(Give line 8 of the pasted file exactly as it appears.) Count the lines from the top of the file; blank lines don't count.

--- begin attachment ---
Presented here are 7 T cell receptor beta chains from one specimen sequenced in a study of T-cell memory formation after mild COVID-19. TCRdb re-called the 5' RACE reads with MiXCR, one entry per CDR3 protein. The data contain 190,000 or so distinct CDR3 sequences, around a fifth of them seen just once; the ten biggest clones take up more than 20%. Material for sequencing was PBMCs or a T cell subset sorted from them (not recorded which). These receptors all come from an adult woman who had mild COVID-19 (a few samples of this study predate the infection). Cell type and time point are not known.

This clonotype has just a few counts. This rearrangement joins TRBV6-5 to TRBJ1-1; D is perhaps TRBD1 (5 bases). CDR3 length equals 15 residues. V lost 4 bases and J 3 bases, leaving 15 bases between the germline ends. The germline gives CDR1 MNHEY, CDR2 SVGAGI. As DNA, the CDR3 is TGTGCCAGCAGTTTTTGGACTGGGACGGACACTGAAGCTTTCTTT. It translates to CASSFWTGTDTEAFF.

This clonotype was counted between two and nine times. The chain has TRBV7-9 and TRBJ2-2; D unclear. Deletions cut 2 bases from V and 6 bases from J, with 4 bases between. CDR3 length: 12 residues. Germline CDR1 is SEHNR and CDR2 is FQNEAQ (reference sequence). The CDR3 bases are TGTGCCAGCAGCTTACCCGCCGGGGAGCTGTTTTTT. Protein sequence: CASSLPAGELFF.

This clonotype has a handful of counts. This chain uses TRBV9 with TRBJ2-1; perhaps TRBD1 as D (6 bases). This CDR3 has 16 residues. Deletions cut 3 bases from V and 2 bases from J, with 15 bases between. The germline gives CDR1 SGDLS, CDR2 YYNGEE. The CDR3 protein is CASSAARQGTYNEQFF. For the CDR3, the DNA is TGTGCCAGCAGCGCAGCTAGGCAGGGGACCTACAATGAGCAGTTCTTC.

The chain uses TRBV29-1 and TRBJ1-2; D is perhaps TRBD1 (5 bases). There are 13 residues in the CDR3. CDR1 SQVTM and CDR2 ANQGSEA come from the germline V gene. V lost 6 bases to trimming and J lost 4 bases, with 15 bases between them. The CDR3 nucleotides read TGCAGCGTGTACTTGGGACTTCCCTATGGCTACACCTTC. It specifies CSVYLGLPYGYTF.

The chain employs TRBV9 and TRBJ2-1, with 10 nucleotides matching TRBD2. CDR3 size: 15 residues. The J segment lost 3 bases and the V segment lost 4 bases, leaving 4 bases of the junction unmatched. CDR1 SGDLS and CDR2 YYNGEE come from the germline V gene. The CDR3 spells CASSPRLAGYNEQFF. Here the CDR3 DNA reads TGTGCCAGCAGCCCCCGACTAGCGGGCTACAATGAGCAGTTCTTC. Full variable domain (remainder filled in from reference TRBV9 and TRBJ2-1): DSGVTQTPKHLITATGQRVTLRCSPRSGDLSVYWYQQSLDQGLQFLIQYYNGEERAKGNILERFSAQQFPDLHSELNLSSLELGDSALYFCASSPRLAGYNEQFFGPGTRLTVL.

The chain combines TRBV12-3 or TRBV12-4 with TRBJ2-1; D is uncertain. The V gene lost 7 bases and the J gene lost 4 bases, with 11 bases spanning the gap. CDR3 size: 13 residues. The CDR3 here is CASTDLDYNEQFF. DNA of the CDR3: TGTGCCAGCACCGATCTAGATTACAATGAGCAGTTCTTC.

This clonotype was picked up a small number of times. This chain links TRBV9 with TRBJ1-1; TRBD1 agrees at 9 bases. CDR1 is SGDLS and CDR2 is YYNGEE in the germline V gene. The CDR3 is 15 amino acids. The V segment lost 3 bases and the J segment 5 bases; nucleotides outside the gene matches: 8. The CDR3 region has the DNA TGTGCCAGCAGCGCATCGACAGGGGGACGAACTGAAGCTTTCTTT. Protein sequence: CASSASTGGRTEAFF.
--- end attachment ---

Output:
This clonotype was picked up a small number of times. This chain links TRBV9 with TRBJ1-1; TRBD1 agrees at 9 bases. CDR1 is SGDLS and CDR2 is YYNGEE in the germline V gene. The CDR3 is 15 amino acids. The V segment lost 3 bases and the J segment 5 bases; nucleotides outside the gene matches: 8. The CDR3 region has the DNA TGTGCCAGCAGCGCATCGACAGGGGGACGAACTGAAGCTTTCTTT. Protein sequence: CASSASTGGRTEAFF.